TempDB dragging a leg is just one of many scary surprises that may lurk behind the innocent facade of SSMS…in the whitepaper (PDF) I cover five more:
- The monster that messes with your indexes
- The cannibal that eats all your memory
- The Solid State Drive that turns into a Zombie
- The case of the horribly bloated tables
- The call that's coming from inside the house…
Get the free whitepaper to find out more about these SQL spine-tinglers.
Take care of any scary SQL surprise with the SQL DBA Bundle
The best defense against scary SQL surprises is a full set of reliable SQL Server tools. The SQL DBA Bundle offers seven tools to help you handle any database administration problem, no matter how unexpected:
- Monitor SQL Server performance in real-time and receive alerts within seconds of problems occurring.
- Get embedded advice on the likely cause of server problems, so you can diagnose and fix them fast.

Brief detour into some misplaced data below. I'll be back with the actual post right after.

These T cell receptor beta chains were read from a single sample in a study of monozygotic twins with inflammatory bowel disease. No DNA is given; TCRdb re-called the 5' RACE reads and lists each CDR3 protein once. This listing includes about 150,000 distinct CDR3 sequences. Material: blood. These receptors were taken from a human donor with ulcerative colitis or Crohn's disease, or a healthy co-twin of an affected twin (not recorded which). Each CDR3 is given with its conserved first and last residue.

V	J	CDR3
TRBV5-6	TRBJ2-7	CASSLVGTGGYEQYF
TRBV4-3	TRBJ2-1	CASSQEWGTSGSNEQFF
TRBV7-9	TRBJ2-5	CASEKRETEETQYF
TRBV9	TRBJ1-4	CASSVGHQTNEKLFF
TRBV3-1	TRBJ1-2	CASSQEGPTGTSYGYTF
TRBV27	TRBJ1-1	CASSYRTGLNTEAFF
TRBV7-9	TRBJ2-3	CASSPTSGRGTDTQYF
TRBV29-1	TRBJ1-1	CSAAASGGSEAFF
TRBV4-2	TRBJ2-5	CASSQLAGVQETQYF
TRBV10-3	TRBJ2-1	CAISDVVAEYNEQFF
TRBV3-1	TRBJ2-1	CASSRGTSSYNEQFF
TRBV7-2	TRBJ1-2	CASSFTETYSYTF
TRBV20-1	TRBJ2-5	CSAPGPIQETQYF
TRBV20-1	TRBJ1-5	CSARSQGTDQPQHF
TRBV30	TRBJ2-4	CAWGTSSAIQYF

- Keep your data safe with compressed, encrypted, and fully-verified backups.
- Review the full details of your schema and data changes, including SQL CREATE scripts with highlighted differences, so you can deploy updates with zero errors.
- Track data growth so you can plan ahead, and make the most of your current storage space with four levels of backup compression.
- Save time writing SQL in SQL Server Management Studio or Visual Studio, with unparalleled code-completion and customizable SQL snippets.
- Automatically generate database documentation in SSMS, to save time and keep your team up to date.
Whatever database administration job you need to get done, the SQL DBA Bundle's got something to keep your data safe and your servers running properly.
6 Scary SQL Surprises
by Brent Ozar
This article covers just one of Brent's Six Scary SQL Surprises. Find the other five in this free whitepaper.Download